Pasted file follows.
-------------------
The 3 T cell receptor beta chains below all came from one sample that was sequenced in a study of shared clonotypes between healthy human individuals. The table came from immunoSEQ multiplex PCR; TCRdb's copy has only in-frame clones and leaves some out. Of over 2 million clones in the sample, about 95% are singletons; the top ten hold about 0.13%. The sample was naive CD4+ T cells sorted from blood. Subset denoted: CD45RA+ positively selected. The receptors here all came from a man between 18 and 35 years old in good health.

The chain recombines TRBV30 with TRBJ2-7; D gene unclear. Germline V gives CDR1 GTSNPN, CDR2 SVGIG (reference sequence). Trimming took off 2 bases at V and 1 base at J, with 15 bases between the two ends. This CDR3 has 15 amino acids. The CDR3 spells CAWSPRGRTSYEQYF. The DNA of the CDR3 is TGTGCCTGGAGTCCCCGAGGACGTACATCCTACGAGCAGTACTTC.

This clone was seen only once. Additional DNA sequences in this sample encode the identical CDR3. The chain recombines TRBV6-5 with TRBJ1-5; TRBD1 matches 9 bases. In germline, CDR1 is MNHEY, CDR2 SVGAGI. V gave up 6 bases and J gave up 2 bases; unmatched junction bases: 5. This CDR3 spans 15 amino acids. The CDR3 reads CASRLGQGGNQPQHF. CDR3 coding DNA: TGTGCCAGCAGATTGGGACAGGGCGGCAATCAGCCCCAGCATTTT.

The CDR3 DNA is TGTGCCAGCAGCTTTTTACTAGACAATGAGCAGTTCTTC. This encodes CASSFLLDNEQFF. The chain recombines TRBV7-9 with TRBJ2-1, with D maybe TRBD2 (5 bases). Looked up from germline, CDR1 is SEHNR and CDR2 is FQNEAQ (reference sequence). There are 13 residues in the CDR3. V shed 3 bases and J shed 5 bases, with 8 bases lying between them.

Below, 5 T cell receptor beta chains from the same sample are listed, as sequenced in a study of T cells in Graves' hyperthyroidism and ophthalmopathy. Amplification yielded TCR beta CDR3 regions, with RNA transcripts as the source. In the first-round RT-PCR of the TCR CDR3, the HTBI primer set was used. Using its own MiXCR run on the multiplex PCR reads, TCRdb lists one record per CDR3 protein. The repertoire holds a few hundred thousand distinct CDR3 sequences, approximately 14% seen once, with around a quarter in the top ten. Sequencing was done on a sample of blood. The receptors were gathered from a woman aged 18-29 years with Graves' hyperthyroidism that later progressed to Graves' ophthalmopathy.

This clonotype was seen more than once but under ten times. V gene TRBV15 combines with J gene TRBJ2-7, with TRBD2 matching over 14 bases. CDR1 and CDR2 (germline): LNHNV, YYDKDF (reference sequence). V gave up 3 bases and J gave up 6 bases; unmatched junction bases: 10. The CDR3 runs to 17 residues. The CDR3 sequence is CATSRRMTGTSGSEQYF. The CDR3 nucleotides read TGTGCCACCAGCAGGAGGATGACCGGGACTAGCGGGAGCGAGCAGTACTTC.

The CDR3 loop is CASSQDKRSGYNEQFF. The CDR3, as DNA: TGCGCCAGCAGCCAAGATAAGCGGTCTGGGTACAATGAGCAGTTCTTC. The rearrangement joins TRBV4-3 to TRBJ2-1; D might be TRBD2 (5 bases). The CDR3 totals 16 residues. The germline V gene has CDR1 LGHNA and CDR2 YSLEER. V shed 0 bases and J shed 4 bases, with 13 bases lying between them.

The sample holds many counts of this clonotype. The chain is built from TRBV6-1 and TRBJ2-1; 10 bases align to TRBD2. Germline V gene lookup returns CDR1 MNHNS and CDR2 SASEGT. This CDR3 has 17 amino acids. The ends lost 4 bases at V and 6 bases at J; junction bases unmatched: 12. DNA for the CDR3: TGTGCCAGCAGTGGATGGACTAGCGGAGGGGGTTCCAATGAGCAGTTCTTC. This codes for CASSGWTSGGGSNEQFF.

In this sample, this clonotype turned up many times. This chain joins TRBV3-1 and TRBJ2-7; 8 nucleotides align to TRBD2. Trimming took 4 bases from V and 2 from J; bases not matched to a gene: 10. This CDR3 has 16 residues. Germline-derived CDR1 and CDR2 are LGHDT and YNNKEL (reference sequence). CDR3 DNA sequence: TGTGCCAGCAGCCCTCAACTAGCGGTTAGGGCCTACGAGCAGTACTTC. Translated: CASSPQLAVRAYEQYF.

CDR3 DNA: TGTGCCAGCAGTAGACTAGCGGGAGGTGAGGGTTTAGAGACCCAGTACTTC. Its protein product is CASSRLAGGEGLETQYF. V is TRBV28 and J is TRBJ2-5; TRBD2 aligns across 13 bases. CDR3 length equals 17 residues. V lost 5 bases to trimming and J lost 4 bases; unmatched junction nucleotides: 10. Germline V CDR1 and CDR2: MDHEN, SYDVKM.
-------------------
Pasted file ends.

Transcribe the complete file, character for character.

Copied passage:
The 3 T cell receptor beta chains below all came from one sample that was sequenced in a study of shared clonotypes between healthy human individuals. The table came from immunoSEQ multiplex PCR; TCRdb's copy has only in-frame clones and leaves some out. Of over 2 million clones in the sample, about 95% are singletons; the top ten hold about 0.13%. The sample was naive CD4+ T cells sorted from blood. Subset denoted: CD45RA+ positively selected. The receptors here all came from a man between 18 and 35 years old in good health.

The chain recombines TRBV30 with TRBJ2-7; D gene unclear. Germline V gives CDR1 GTSNPN, CDR2 SVGIG (reference sequence). Trimming took off 2 bases at V and 1 base at J, with 15 bases between the two ends. This CDR3 has 15 amino acids. The CDR3 spells CAWSPRGRTSYEQYF. The DNA of the CDR3 is TGTGCCTGGAGTCCCCGAGGACGTACATCCTACGAGCAGTACTTC.

This clone was seen only once. Additional DNA sequences in this sample encode the identical CDR3. The chain recombines TRBV6-5 with TRBJ1-5; TRBD1 matches 9 bases. In germline, CDR1 is MNHEY, CDR2 SVGAGI. V gave up 6 bases and J gave up 2 bases; unmatched junction bases: 5. This CDR3 spans 15 amino acids. The CDR3 reads CASRLGQGGNQPQHF. CDR3 coding DNA: TGTGCCAGCAGATTGGGACAGGGCGGCAATCAGCCCCAGCATTTT.

The CDR3 DNA is TGTGCCAGCAGCTTTTTACTAGACAATGAGCAGTTCTTC. This encodes CASSFLLDNEQFF. The chain recombines TRBV7-9 with TRBJ2-1, with D maybe TRBD2 (5 bases). Looked up from germline, CDR1 is SEHNR and CDR2 is FQNEAQ (reference sequence). There are 13 residues in the CDR3. V shed 3 bases and J shed 5 bases, with 8 bases lying between them.

Below, 5 T cell receptor beta chains from the same sample are listed, as sequenced in a study of T cells in Graves' hyperthyroidism and ophthalmopathy. Amplification yielded TCR beta CDR3 regions, with RNA transcripts as the source. In the first-round RT-PCR of the TCR CDR3, the HTBI primer set was used. Using its own MiXCR run on the multiplex PCR reads, TCRdb lists one record per CDR3 protein. The repertoire holds a few hundred thousand distinct CDR3 sequences, approximately 14% seen once, with around a quarter in the top ten. Sequencing was done on a sample of blood. The receptors were gathered from a woman aged 18-29 years with Graves' hyperthyroidism that later progressed to Graves' ophthalmopathy.

This clonotype was seen more than once but under ten times. V gene TRBV15 combines with J gene TRBJ2-7, with TRBD2 matching over 14 bases. CDR1 and CDR2 (germline): LNHNV, YYDKDF (reference sequence). V gave up 3 bases and J gave up 6 bases; unmatched junction bases: 10. The CDR3 runs to 17 residues. The CDR3 sequence is CATSRRMTGTSGSEQYF. The CDR3 nucleotides read TGTGCCACCAGCAGGAGGATGACCGGGACTAGCGGGAGCGAGCAGTACTTC.

The CDR3 loop is CASSQDKRSGYNEQFF. The CDR3, as DNA: TGCGCCAGCAGCCAAGATAAGCGGTCTGGGTACAATGAGCAGTTCTTC. The rearrangement joins TRBV4-3 to TRBJ2-1; D might be TRBD2 (5 bases). The CDR3 totals 16 residues. The germline V gene has CDR1 LGHNA and CDR2 YSLEER. V shed 0 bases and J shed 4 bases, with 13 bases lying between them.

The sample holds many counts of this clonotype. The chain is built from TRBV6-1 and TRBJ2-1; 10 bases align to TRBD2. Germline V gene lookup returns CDR1 MNHNS and CDR2 SASEGT. This CDR3 has 17 amino acids. The ends lost 4 bases at V and 6 bases at J; junction bases unmatched: 12. DNA for the CDR3: TGTGCCAGCAGTGGATGGACTAGCGGAGGGGGTTCCAATGAGCAGTTCTTC. This codes for CASSGWTSGGGSNEQFF.

In this sample, this clonotype turned up many times. This chain joins TRBV3-1 and TRBJ2-7; 8 nucleotides align to TRBD2. Trimming took 4 bases from V and 2 from J; bases not matched to a gene: 10. This CDR3 has 16 residues. Germline-derived CDR1 and CDR2 are LGHDT and YNNKEL (reference sequence). CDR3 DNA sequence: TGTGCCAGCAGCCCTCAACTAGCGGTTAGGGCCTACGAGCAGTACTTC. Translated: CASSPQLAVRAYEQYF.

CDR3 DNA: TGTGCCAGCAGTAGACTAGCGGGAGGTGAGGGTTTAGAGACCCAGTACTTC. Its protein product is CASSRLAGGEGLETQYF. V is TRBV28 and J is TRBJ2-5; TRBD2 aligns across 13 bases. CDR3 length equals 17 residues. V lost 5 bases to trimming and J lost 4 bases; unmatched junction nucleotides: 10. Germline V CDR1 and CDR2: MDHEN, SYDVKM.